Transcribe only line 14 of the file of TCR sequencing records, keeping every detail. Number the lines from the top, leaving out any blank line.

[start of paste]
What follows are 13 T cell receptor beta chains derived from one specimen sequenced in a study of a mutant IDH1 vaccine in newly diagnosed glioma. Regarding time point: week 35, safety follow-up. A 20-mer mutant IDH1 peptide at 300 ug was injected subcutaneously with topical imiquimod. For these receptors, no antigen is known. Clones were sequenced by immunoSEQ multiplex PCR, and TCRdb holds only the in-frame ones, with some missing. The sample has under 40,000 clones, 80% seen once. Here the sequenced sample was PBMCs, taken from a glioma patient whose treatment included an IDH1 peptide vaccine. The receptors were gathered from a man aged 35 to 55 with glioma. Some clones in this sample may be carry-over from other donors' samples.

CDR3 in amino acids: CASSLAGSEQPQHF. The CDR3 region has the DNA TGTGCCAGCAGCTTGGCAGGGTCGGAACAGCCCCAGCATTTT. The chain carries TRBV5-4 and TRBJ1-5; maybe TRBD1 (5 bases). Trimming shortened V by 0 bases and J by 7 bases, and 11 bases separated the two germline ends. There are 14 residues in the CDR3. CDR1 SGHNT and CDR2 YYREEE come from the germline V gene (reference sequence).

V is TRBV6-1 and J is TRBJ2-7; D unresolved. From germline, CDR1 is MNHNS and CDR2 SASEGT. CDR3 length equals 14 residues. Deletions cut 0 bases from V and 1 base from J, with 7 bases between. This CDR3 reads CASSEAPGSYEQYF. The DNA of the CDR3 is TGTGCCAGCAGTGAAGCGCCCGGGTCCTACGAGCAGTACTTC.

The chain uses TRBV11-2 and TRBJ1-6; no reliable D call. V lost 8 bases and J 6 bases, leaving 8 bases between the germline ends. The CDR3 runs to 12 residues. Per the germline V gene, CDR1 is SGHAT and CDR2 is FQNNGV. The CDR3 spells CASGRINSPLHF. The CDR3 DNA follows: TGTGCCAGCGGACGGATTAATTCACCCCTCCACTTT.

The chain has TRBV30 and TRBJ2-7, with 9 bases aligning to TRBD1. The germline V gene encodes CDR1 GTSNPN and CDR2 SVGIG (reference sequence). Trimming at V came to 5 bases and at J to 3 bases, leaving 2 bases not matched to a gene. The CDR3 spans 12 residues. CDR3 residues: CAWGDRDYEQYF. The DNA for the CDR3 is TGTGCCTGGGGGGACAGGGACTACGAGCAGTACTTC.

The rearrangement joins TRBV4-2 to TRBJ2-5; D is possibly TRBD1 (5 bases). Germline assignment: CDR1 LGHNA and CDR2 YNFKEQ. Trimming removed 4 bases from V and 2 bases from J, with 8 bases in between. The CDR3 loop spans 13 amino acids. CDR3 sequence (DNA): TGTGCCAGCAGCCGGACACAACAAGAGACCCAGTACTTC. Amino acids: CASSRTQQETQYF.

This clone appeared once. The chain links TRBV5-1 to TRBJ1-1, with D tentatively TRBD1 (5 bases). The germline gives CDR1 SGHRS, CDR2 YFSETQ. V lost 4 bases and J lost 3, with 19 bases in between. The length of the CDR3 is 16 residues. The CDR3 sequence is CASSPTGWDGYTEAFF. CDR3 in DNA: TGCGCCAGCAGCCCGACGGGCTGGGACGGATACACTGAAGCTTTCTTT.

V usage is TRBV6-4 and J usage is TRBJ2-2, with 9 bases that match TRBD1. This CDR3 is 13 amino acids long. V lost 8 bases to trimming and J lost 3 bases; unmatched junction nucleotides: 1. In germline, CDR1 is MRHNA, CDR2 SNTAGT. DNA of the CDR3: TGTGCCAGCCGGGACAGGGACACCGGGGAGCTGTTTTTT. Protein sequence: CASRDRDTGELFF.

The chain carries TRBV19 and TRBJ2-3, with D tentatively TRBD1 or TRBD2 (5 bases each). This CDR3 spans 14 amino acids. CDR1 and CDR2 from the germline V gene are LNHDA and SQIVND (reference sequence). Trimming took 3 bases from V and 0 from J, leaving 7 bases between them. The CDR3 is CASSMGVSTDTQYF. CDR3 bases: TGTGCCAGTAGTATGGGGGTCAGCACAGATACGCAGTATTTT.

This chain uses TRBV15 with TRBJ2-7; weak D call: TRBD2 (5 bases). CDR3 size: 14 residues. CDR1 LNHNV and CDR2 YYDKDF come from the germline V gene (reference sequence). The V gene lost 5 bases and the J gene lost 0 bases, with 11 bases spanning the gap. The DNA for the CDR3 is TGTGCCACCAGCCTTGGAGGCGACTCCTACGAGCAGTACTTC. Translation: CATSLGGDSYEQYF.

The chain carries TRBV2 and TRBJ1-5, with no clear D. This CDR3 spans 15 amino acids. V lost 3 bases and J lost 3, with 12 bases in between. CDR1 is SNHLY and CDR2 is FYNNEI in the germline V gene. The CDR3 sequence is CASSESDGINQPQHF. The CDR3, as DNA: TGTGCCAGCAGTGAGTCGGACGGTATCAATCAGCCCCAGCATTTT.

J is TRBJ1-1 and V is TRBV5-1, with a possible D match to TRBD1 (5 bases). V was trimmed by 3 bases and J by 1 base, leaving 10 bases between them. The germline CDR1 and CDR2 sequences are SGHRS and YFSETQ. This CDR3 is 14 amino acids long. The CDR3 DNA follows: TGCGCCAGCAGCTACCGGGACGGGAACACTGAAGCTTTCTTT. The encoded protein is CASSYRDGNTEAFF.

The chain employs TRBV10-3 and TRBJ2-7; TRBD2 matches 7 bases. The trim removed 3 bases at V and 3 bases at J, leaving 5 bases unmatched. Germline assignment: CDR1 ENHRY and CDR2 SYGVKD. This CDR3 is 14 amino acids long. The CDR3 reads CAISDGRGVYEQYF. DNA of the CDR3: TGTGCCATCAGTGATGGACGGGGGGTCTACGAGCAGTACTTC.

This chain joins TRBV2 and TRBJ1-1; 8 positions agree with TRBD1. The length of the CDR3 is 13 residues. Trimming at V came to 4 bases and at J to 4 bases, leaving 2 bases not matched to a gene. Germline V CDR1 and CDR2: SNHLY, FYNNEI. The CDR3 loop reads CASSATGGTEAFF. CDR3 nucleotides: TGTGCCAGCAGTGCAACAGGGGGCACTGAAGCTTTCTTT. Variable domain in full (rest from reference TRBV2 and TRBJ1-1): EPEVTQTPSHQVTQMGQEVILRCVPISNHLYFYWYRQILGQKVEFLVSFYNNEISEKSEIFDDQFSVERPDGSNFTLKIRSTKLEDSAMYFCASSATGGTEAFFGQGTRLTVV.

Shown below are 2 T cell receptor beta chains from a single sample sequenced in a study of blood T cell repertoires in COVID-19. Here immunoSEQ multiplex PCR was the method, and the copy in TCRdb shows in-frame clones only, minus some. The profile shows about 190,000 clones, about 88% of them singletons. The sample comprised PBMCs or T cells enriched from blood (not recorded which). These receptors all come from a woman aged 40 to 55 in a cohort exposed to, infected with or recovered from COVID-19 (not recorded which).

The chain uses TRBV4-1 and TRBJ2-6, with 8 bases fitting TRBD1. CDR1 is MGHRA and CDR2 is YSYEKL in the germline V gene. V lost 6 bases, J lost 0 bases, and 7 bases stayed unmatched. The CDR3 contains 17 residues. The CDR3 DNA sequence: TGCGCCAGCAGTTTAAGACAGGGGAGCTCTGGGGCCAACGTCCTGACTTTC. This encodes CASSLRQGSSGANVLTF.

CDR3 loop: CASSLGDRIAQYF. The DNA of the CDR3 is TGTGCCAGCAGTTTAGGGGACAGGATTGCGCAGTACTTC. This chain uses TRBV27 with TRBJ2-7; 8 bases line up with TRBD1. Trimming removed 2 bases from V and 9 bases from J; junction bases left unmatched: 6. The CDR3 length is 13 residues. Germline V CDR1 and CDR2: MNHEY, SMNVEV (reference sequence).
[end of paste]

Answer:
This chain joins TRBV2 and TRBJ1-1; 8 positions agree with TRBD1. The length of the CDR3 is 13 residues. Trimming at V came to 4 bases and at J to 4 bases, leaving 2 bases not matched to a gene. Germline V CDR1 and CDR2: SNHLY, FYNNEI. The CDR3 loop reads CASSATGGTEAFF. CDR3 nucleotides: TGTGCCAGCAGTGCAACAGGGGGCACTGAAGCTTTCTTT. Variable domain in full (rest from reference TRBV2 and TRBJ1-1): EPEVTQTPSHQVTQMGQEVILRCVPISNHLYFYWYRQILGQKVEFLVSFYNNEISEKSEIFDDQFSVERPDGSNFTLKIRSTKLEDSAMYFCASSATGGTEAFFGQGTRLTVV.